The emphasis then is on the necessity of having the knowledge to interpret the treaties, correctly complete tax returns and all the necessary information reporting in order to avoid difficulties and penalties.  At this point professional help becomes crucial.

So part of the explanation, is the fear of a mistake, the need for a professional adviser and the complexity of reporting that is driving individuals to expatriate and the increase of numbers I suspect is also largely down to increasing awareness.

Expatriation because of FATCA?

There is another factor and that ties in with increased awareness and covered by both the BBC and Telegraph articles.  They suggest that regulations and FATCA mean that US citizens can not open bank accounts.

FATCA (Foreign Account Tax Compliance Act) was first announced in 2010 and broadly requires financial institutions to report to the IRS, via HMRC, US citizen account holders.  The first reaction of some institutions was to close their doors to US citizens and for some institutions that is still the case, however times are changing and FATCA is now more widely accepted and most banks in the UK, I believe, will open accounts. At the end of the day we have hundreds of clients and they all have bank accounts.

With FATCA has come news stories, inditements of Swiss bankers and more news stories, Boris Johnson talking about his US tax issues and more news stories and now the vast majority of banks writing to their customers asking them to complete FATCA forms and if you’re a US citizen to sign a W-9.  All of this has led to more individuals realising they are US citizens (e.g. they were born in the US), US citizens realising they still have to file overseas or a decision to become compliant.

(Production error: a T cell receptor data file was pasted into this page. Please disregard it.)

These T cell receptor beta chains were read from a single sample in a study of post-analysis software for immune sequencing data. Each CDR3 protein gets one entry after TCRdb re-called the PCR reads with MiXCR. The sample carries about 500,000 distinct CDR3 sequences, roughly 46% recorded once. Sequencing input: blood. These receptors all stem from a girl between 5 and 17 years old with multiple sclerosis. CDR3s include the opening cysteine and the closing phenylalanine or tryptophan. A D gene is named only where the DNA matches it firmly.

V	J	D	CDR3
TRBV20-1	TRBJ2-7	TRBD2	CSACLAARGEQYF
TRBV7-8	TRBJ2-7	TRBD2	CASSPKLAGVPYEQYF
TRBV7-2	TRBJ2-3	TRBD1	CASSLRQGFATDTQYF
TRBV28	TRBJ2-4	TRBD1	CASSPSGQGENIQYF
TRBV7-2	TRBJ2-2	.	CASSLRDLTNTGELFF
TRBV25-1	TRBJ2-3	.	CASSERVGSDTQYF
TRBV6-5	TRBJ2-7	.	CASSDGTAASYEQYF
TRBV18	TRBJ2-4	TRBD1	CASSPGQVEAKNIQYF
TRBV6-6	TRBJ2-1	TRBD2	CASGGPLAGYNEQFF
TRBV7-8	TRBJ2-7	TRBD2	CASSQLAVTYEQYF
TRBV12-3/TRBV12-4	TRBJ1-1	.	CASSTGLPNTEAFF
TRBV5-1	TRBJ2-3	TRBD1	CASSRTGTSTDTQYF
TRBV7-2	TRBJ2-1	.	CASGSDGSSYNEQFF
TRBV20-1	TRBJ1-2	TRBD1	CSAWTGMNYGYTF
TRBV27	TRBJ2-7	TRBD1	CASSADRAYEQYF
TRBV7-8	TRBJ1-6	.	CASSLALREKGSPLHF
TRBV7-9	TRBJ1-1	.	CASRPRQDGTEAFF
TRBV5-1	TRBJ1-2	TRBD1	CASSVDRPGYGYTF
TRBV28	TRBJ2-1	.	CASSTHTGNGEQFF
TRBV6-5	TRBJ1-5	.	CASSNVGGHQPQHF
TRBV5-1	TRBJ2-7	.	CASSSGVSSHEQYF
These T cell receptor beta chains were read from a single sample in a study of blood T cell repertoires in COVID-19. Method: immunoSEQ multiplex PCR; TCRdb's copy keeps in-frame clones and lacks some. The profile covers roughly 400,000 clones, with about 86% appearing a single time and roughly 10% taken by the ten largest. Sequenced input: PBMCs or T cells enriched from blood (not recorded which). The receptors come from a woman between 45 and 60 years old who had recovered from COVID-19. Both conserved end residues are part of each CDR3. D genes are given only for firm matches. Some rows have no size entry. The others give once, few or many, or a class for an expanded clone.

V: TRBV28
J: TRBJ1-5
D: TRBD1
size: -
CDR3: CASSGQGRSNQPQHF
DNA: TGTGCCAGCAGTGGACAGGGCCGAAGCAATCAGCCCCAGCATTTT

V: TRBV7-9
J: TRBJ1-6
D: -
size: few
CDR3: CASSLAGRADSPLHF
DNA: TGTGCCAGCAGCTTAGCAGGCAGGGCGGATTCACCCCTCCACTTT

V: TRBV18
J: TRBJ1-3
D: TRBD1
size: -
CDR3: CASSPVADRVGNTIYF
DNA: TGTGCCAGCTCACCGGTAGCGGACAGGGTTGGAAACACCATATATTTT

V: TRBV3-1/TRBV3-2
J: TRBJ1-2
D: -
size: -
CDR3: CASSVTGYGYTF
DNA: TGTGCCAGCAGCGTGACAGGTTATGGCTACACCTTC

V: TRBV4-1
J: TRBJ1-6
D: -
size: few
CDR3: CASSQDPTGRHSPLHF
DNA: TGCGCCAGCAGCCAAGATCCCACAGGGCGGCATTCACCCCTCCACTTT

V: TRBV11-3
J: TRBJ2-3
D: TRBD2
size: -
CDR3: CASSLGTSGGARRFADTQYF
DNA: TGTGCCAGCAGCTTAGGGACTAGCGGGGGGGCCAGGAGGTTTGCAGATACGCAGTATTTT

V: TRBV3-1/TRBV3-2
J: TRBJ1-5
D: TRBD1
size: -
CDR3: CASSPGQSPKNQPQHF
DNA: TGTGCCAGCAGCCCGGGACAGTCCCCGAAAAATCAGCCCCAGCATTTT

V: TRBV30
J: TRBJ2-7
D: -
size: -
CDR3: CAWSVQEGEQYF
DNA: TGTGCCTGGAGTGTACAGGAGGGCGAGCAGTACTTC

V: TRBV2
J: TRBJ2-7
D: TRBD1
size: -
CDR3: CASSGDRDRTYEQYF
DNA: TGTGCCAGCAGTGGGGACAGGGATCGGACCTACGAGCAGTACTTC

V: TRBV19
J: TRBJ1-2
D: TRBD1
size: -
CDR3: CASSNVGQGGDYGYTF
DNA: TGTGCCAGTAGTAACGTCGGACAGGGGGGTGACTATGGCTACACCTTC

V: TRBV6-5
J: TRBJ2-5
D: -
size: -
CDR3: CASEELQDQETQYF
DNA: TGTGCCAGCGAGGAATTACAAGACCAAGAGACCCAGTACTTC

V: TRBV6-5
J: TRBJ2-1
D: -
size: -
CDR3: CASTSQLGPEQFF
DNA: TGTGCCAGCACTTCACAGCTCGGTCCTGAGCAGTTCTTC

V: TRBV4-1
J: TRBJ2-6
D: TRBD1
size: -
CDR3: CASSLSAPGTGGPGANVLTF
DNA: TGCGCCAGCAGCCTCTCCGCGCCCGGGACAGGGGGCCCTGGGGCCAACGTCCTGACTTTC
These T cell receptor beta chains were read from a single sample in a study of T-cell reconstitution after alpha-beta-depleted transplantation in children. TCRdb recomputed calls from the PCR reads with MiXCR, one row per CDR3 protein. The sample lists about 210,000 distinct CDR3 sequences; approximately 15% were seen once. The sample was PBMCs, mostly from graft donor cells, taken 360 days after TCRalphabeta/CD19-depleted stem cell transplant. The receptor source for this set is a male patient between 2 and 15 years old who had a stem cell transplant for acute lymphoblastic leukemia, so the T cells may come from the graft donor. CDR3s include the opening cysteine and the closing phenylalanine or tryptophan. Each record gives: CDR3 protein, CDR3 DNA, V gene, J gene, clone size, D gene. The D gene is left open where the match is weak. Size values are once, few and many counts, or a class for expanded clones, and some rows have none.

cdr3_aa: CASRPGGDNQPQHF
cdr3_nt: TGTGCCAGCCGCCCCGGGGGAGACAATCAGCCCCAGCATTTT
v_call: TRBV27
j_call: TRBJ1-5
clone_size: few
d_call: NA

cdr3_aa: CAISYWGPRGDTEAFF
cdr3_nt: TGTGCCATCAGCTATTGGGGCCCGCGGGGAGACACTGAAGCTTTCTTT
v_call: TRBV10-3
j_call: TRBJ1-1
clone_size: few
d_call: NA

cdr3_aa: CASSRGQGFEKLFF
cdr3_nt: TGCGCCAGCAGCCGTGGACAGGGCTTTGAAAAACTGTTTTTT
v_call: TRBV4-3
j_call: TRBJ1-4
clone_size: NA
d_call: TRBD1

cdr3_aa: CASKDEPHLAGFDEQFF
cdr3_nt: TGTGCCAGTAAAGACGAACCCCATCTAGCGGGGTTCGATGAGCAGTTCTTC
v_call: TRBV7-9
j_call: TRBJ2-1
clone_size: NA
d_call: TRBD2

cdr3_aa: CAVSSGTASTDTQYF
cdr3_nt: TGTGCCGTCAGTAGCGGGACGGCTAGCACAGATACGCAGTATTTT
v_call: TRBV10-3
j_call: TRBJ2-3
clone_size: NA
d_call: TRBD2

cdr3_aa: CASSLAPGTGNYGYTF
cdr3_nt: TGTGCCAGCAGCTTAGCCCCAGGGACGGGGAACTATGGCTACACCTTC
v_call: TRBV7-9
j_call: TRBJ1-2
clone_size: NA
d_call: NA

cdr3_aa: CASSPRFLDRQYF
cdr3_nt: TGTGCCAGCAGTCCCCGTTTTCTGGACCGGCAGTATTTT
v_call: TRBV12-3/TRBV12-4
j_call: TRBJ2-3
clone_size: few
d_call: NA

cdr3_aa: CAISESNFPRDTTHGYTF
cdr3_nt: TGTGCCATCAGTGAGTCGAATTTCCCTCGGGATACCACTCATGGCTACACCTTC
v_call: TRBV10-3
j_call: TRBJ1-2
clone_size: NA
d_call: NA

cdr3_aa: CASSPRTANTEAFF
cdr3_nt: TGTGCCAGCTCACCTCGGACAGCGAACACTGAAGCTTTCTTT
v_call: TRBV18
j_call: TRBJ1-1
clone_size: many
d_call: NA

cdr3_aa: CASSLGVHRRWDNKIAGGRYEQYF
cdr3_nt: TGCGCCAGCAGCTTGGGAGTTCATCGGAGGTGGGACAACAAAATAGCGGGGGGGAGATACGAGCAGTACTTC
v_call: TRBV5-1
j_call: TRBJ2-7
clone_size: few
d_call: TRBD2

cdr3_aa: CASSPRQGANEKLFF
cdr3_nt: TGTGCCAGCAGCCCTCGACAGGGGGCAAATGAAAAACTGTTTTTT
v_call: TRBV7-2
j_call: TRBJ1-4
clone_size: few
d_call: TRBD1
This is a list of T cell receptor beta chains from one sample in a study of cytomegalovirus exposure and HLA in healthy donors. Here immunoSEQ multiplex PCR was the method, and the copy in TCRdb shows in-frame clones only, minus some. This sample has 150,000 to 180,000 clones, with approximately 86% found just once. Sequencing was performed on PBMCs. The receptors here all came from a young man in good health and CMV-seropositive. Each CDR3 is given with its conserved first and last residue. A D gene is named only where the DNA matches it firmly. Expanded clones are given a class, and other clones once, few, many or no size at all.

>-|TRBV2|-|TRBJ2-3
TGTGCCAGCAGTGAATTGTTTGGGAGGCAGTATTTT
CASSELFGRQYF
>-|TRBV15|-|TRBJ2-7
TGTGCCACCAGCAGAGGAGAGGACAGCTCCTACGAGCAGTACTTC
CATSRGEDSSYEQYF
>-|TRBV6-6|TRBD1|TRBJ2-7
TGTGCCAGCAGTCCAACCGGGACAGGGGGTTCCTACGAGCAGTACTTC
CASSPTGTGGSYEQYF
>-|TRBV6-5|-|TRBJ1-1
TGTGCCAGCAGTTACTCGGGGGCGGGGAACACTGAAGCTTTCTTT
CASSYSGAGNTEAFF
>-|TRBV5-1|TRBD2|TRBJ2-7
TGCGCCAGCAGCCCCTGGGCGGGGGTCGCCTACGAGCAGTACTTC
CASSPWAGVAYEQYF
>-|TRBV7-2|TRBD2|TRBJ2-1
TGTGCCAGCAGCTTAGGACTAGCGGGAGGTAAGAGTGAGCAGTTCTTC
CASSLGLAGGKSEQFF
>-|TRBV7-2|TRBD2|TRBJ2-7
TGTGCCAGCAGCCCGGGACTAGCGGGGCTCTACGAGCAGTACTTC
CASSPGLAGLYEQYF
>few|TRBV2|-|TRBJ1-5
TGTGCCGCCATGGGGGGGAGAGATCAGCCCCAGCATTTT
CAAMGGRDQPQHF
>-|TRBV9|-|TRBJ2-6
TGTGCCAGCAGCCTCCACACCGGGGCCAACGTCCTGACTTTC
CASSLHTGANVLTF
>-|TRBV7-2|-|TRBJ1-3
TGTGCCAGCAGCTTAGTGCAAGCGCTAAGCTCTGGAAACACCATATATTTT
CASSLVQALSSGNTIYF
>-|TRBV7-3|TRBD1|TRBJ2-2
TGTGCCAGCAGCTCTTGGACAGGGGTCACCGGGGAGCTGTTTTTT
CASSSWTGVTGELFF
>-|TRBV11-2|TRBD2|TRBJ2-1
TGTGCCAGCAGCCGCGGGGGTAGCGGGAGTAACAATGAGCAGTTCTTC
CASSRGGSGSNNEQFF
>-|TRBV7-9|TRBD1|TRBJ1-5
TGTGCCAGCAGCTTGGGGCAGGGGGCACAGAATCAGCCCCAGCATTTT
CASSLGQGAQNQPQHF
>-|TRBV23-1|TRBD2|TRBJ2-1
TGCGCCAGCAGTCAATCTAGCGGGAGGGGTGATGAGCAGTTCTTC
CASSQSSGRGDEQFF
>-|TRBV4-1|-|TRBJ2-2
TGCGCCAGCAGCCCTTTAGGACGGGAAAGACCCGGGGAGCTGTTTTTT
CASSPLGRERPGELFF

With the increased awareness more people who did not necessarily identify as an American realise they need to file, more Americans long term settled in the UK decide they don’t want to deal with the compliance and will decide expatriation is the way to go.

Of course in the mix will always be individuals who expatriate for specific tax avoidance purposes to avoid paying US taxes on upcoming transactions or US estate tax.  That in itself is not straightforward due to the potential of being a “covered expatriate” and the application of an “exit tax” brought in in 2008.

In my experience, many Americans do want to retain their passport and the issues of US tax can be handled with the right professional help.  Not to forget that there are undoubted advantages to US citizenship aside from patriotism!  Expatriation is usually the last resort.  It remains the case, that most of the people I see expatriating are those with very limited connection to the US, who are overwhelmed by the complexity and cost of foreign reporting.

 

David Holmes

David is a Chartered Tax Adviser and specialises in the interaction of UK and US taxes and the taxation of those who are not domiciled in the UK. He is particularly involved in the complex tax calculations that we handle relating to remittances, voluntary disclosures, US PFIC rules, Controlled Foreign Corporations and both UK and US trusts as well as completing UK and US tax returns and providing tax advice. David is a Cambridge graduate and previously worked at PwC.